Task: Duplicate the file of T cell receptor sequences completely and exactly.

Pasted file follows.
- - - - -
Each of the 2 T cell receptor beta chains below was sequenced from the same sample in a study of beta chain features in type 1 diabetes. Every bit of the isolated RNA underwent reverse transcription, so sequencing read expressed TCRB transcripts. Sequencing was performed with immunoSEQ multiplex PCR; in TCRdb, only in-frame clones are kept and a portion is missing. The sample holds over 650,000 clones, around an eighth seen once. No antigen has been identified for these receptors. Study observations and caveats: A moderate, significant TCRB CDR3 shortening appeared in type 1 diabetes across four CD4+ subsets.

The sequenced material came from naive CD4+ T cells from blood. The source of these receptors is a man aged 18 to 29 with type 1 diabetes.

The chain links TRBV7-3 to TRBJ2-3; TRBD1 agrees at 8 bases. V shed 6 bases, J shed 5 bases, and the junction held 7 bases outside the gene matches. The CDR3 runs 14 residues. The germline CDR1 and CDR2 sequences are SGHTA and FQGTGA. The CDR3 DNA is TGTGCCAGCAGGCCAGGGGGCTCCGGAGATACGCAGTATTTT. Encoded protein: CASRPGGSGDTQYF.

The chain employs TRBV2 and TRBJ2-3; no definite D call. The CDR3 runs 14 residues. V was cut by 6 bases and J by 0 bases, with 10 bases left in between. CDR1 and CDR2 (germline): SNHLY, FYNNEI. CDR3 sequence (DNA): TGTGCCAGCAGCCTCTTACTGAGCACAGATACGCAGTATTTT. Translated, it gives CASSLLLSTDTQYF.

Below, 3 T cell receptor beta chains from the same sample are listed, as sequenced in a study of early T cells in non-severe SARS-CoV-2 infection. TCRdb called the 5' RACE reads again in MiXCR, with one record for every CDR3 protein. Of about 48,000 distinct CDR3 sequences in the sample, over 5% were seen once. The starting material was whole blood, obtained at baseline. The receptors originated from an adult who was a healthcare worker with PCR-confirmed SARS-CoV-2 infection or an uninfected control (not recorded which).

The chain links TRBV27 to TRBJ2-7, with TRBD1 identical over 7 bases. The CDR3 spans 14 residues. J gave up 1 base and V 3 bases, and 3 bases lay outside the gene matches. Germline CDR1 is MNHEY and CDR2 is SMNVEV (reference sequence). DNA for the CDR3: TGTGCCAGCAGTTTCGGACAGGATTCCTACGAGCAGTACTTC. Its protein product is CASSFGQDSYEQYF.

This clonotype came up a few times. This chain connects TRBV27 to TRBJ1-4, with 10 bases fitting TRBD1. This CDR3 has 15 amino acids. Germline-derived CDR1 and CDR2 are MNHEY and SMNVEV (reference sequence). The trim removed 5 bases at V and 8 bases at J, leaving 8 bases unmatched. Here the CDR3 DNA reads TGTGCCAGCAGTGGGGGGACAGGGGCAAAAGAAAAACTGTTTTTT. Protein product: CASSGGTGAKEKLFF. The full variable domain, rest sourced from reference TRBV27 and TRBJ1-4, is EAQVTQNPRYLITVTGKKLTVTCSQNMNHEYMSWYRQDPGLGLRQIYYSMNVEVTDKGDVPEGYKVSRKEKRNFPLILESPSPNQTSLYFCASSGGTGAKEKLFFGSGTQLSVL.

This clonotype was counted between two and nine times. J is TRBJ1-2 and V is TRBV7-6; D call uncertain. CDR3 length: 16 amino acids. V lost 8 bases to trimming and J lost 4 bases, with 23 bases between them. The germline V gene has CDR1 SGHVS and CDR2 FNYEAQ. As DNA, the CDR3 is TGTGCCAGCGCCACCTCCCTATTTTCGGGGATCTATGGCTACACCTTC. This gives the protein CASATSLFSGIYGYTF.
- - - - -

Each of the 2 T cell receptor beta chains below was sequenced from the same sample in a study of beta chain features in type 1 diabetes. Every bit of the isolated RNA underwent reverse transcription, so sequencing read expressed TCRB transcripts. Sequencing was performed with immunoSEQ multiplex PCR; in TCRdb, only in-frame clones are kept and a portion is missing. The sample holds over 650,000 clones, around an eighth seen once. No antigen has been identified for these receptors. Study observations and caveats: A moderate, significant TCRB CDR3 shortening appeared in type 1 diabetes across four CD4+ subsets.

The sequenced material came from naive CD4+ T cells from blood. The source of these receptors is a man aged 18 to 29 with type 1 diabetes.

The chain links TRBV7-3 to TRBJ2-3; TRBD1 agrees at 8 bases. V shed 6 bases, J shed 5 bases, and the junction held 7 bases outside the gene matches. The CDR3 runs 14 residues. The germline CDR1 and CDR2 sequences are SGHTA and FQGTGA. The CDR3 DNA is TGTGCCAGCAGGCCAGGGGGCTCCGGAGATACGCAGTATTTT. Encoded protein: CASRPGGSGDTQYF.

The chain employs TRBV2 and TRBJ2-3; no definite D call. The CDR3 runs 14 residues. V was cut by 6 bases and J by 0 bases, with 10 bases left in between. CDR1 and CDR2 (germline): SNHLY, FYNNEI. CDR3 sequence (DNA): TGTGCCAGCAGCCTCTTACTGAGCACAGATACGCAGTATTTT. Translated, it gives CASSLLLSTDTQYF.

Below, 3 T cell receptor beta chains from the same sample are listed, as sequenced in a study of early T cells in non-severe SARS-CoV-2 infection. TCRdb called the 5' RACE reads again in MiXCR, with one record for every CDR3 protein. Of about 48,000 distinct CDR3 sequences in the sample, over 5% were seen once. The starting material was whole blood, obtained at baseline. The receptors originated from an adult who was a healthcare worker with PCR-confirmed SARS-CoV-2 infection or an uninfected control (not recorded which).

The chain links TRBV27 to TRBJ2-7, with TRBD1 identical over 7 bases. The CDR3 spans 14 residues. J gave up 1 base and V 3 bases, and 3 bases lay outside the gene matches. Germline CDR1 is MNHEY and CDR2 is SMNVEV (reference sequence). DNA for the CDR3: TGTGCCAGCAGTTTCGGACAGGATTCCTACGAGCAGTACTTC. Its protein product is CASSFGQDSYEQYF.

This clonotype came up a few times. This chain connects TRBV27 to TRBJ1-4, with 10 bases fitting TRBD1. This CDR3 has 15 amino acids. Germline-derived CDR1 and CDR2 are MNHEY and SMNVEV (reference sequence). The trim removed 5 bases at V and 8 bases at J, leaving 8 bases unmatched. Here the CDR3 DNA reads TGTGCCAGCAGTGGGGGGACAGGGGCAAAAGAAAAACTGTTTTTT. Protein product: CASSGGTGAKEKLFF. The full variable domain, rest sourced from reference TRBV27 and TRBJ1-4, is EAQVTQNPRYLITVTGKKLTVTCSQNMNHEYMSWYRQDPGLGLRQIYYSMNVEVTDKGDVPEGYKVSRKEKRNFPLILESPSPNQTSLYFCASSGGTGAKEKLFFGSGTQLSVL.

This clonotype was counted between two and nine times. J is TRBJ1-2 and V is TRBV7-6; D call uncertain. CDR3 length: 16 amino acids. V lost 8 bases to trimming and J lost 4 bases, with 23 bases between them. The germline V gene has CDR1 SGHVS and CDR2 FNYEAQ. As DNA, the CDR3 is TGTGCCAGCGCCACCTCCCTATTTTCGGGGATCTATGGCTACACCTTC. This gives the protein CASATSLFSGIYGYTF.